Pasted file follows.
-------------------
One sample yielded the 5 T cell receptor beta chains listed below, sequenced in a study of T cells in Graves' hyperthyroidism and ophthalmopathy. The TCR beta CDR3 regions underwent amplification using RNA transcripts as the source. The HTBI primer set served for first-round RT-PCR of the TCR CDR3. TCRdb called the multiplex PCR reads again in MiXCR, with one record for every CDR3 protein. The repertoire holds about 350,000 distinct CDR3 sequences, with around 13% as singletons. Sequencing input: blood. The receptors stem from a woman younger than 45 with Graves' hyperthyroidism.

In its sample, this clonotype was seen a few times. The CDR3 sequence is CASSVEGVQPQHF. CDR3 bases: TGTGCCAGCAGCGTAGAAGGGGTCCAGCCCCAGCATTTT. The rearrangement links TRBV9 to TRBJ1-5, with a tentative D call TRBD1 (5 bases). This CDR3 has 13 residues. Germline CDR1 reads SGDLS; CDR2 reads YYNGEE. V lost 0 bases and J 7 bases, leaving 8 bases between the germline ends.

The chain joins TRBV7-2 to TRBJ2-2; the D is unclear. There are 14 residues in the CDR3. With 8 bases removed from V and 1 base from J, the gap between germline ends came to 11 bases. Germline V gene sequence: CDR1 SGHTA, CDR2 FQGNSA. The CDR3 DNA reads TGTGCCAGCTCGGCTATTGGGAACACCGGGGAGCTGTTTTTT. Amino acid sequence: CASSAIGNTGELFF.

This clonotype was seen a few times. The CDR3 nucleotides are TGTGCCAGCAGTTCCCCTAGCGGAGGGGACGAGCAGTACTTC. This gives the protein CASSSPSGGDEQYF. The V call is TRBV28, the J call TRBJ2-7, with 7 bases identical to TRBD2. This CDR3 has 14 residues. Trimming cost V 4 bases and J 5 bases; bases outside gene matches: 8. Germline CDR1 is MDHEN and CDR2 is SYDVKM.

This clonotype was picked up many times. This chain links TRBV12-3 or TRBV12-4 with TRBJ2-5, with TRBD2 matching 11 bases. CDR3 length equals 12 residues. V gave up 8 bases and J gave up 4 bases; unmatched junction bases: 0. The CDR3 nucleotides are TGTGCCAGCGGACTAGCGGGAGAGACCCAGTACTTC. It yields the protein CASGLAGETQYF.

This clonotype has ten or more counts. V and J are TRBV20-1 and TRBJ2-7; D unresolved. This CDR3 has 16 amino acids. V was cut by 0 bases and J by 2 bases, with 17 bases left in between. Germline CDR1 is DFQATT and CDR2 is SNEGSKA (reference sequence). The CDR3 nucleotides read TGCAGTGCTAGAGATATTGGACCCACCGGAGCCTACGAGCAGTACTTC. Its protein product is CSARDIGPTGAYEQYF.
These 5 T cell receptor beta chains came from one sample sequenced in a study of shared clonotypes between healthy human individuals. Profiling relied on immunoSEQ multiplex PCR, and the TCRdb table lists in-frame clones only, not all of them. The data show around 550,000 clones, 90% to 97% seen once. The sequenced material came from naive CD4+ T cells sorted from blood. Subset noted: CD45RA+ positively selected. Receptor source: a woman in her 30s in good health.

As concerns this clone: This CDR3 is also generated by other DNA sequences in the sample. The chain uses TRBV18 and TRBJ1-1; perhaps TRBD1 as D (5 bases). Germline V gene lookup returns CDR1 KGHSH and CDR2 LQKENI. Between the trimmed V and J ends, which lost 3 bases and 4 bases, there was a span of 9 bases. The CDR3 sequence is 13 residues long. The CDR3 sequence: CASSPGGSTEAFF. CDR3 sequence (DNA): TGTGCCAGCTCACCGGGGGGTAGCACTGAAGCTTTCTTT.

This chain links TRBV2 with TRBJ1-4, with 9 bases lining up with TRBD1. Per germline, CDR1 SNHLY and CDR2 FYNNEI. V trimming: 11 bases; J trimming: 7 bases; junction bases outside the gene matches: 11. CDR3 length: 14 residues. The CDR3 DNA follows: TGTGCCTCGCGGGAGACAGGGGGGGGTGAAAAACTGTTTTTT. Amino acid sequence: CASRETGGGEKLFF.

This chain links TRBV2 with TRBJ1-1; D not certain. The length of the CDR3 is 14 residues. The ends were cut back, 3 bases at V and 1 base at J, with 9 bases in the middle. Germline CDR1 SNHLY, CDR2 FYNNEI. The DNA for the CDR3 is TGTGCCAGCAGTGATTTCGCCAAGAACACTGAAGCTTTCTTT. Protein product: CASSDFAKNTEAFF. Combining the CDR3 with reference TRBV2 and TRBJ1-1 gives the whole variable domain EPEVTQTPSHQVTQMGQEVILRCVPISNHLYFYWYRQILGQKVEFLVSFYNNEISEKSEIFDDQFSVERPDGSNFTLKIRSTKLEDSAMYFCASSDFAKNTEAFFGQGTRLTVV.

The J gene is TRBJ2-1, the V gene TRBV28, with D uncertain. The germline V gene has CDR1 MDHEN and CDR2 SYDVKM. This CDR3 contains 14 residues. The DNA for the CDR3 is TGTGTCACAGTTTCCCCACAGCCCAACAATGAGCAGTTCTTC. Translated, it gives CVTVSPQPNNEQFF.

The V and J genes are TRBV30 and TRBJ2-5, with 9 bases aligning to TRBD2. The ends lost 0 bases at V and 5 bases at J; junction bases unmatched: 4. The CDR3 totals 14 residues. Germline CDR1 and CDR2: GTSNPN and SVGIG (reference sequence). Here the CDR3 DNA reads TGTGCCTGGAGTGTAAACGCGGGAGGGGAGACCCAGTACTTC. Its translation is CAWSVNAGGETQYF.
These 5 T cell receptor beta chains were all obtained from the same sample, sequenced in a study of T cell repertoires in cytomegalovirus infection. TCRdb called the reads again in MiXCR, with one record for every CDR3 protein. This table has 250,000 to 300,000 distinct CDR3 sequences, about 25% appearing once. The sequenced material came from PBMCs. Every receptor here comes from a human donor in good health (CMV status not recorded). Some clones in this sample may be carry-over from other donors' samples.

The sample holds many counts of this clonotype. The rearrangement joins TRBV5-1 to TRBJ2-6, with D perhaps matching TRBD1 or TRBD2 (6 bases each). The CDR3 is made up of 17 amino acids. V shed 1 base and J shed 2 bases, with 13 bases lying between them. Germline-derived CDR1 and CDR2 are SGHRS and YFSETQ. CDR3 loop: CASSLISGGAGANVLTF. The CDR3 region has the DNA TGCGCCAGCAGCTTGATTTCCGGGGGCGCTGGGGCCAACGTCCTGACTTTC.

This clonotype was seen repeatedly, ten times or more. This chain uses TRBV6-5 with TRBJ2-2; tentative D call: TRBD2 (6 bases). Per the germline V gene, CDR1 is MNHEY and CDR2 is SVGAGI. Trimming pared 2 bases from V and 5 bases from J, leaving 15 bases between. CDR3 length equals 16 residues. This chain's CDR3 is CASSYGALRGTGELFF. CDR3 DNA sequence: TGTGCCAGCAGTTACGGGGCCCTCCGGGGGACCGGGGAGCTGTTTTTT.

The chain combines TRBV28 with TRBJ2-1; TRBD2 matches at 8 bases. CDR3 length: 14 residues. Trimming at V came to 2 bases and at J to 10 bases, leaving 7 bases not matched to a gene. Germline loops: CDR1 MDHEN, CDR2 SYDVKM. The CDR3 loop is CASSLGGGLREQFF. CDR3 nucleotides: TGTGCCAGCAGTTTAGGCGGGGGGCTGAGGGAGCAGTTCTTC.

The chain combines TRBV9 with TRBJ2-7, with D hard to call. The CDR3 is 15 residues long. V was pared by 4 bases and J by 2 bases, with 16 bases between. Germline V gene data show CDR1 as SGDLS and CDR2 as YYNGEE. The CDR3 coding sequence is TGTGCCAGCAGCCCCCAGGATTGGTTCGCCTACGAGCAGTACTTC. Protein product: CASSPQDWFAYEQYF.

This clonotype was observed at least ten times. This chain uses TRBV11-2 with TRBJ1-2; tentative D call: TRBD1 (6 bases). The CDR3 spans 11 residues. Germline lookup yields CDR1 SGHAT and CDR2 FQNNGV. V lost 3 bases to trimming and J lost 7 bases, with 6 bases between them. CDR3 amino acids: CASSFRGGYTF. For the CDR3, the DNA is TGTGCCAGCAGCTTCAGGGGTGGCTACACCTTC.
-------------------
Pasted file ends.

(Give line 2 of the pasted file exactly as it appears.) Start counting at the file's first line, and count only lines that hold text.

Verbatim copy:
In its sample, this clonotype was seen a few times. The CDR3 sequence is CASSVEGVQPQHF. CDR3 bases: TGTGCCAGCAGCGTAGAAGGGGTCCAGCCCCAGCATTTT. The rearrangement links TRBV9 to TRBJ1-5, with a tentative D call TRBD1 (5 bases). This CDR3 has 13 residues. Germline CDR1 reads SGDLS; CDR2 reads YYNGEE. V lost 0 bases and J 7 bases, leaving 8 bases between the germline ends.